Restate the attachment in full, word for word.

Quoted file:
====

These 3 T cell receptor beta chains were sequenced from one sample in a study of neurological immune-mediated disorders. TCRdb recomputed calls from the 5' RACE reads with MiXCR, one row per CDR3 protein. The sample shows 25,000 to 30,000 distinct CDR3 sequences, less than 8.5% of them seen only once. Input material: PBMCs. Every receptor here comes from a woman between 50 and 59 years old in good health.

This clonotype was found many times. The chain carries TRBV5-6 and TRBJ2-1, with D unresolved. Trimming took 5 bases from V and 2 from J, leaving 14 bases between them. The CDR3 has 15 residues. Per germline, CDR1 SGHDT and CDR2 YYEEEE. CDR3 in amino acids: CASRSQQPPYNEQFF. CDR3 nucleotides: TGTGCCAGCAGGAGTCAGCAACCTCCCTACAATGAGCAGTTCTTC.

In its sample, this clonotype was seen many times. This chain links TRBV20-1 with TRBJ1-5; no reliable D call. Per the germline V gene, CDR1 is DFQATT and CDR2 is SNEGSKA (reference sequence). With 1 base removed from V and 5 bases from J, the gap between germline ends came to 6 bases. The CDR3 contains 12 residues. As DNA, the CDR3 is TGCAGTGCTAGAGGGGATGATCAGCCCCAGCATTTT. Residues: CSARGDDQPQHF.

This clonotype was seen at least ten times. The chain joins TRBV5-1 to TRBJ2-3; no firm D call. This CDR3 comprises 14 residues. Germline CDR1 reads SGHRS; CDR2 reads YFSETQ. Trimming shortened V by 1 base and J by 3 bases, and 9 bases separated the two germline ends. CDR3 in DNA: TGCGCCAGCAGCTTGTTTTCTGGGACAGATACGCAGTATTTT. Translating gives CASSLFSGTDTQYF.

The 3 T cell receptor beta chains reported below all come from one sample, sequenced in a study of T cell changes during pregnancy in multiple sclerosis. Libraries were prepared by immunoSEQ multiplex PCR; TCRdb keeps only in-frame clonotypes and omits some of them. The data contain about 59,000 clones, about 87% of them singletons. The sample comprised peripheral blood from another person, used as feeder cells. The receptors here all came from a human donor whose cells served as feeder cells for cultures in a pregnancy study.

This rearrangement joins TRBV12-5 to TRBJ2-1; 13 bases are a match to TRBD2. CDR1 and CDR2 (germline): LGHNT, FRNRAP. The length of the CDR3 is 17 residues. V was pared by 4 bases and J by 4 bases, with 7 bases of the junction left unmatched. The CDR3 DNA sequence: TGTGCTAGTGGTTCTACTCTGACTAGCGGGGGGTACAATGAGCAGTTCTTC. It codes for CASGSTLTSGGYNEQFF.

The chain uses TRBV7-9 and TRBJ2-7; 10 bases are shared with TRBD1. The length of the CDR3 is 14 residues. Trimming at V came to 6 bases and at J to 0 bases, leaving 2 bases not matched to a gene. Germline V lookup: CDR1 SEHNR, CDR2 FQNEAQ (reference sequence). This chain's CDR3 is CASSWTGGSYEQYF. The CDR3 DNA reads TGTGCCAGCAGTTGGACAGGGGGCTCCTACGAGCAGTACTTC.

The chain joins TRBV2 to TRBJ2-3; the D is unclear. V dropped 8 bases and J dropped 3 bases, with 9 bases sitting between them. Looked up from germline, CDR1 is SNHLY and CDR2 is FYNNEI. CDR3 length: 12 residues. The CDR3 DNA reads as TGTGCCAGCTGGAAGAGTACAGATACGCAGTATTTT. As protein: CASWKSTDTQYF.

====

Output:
These 3 T cell receptor beta chains were sequenced from one sample in a study of neurological immune-mediated disorders. TCRdb recomputed calls from the 5' RACE reads with MiXCR, one row per CDR3 protein. The sample shows 25,000 to 30,000 distinct CDR3 sequences, less than 8.5% of them seen only once. Input material: PBMCs. Every receptor here comes from a woman between 50 and 59 years old in good health.

This clonotype was found many times. The chain carries TRBV5-6 and TRBJ2-1, with D unresolved. Trimming took 5 bases from V and 2 from J, leaving 14 bases between them. The CDR3 has 15 residues. Per germline, CDR1 SGHDT and CDR2 YYEEEE. CDR3 in amino acids: CASRSQQPPYNEQFF. CDR3 nucleotides: TGTGCCAGCAGGAGTCAGCAACCTCCCTACAATGAGCAGTTCTTC.

In its sample, this clonotype was seen many times. This chain links TRBV20-1 with TRBJ1-5; no reliable D call. Per the germline V gene, CDR1 is DFQATT and CDR2 is SNEGSKA (reference sequence). With 1 base removed from V and 5 bases from J, the gap between germline ends came to 6 bases. The CDR3 contains 12 residues. As DNA, the CDR3 is TGCAGTGCTAGAGGGGATGATCAGCCCCAGCATTTT. Residues: CSARGDDQPQHF.

This clonotype was seen at least ten times. The chain joins TRBV5-1 to TRBJ2-3; no firm D call. This CDR3 comprises 14 residues. Germline CDR1 reads SGHRS; CDR2 reads YFSETQ. Trimming shortened V by 1 base and J by 3 bases, and 9 bases separated the two germline ends. CDR3 in DNA: TGCGCCAGCAGCTTGTTTTCTGGGACAGATACGCAGTATTTT. Translating gives CASSLFSGTDTQYF.

The 3 T cell receptor beta chains reported below all come from one sample, sequenced in a study of T cell changes during pregnancy in multiple sclerosis. Libraries were prepared by immunoSEQ multiplex PCR; TCRdb keeps only in-frame clonotypes and omits some of them. The data contain about 59,000 clones, about 87% of them singletons. The sample comprised peripheral blood from another person, used as feeder cells. The receptors here all came from a human donor whose cells served as feeder cells for cultures in a pregnancy study.

This rearrangement joins TRBV12-5 to TRBJ2-1; 13 bases are a match to TRBD2. CDR1 and CDR2 (germline): LGHNT, FRNRAP. The length of the CDR3 is 17 residues. V was pared by 4 bases and J by 4 bases, with 7 bases of the junction left unmatched. The CDR3 DNA sequence: TGTGCTAGTGGTTCTACTCTGACTAGCGGGGGGTACAATGAGCAGTTCTTC. It codes for CASGSTLTSGGYNEQFF.

The chain uses TRBV7-9 and TRBJ2-7; 10 bases are shared with TRBD1. The length of the CDR3 is 14 residues. Trimming at V came to 6 bases and at J to 0 bases, leaving 2 bases not matched to a gene. Germline V lookup: CDR1 SEHNR, CDR2 FQNEAQ (reference sequence). This chain's CDR3 is CASSWTGGSYEQYF. The CDR3 DNA reads TGTGCCAGCAGTTGGACAGGGGGCTCCTACGAGCAGTACTTC.

The chain joins TRBV2 to TRBJ2-3; the D is unclear. V dropped 8 bases and J dropped 3 bases, with 9 bases sitting between them. Looked up from germline, CDR1 is SNHLY and CDR2 is FYNNEI. CDR3 length: 12 residues. The CDR3 DNA reads as TGTGCCAGCTGGAAGAGTACAGATACGCAGTATTTT. As protein: CASWKSTDTQYF.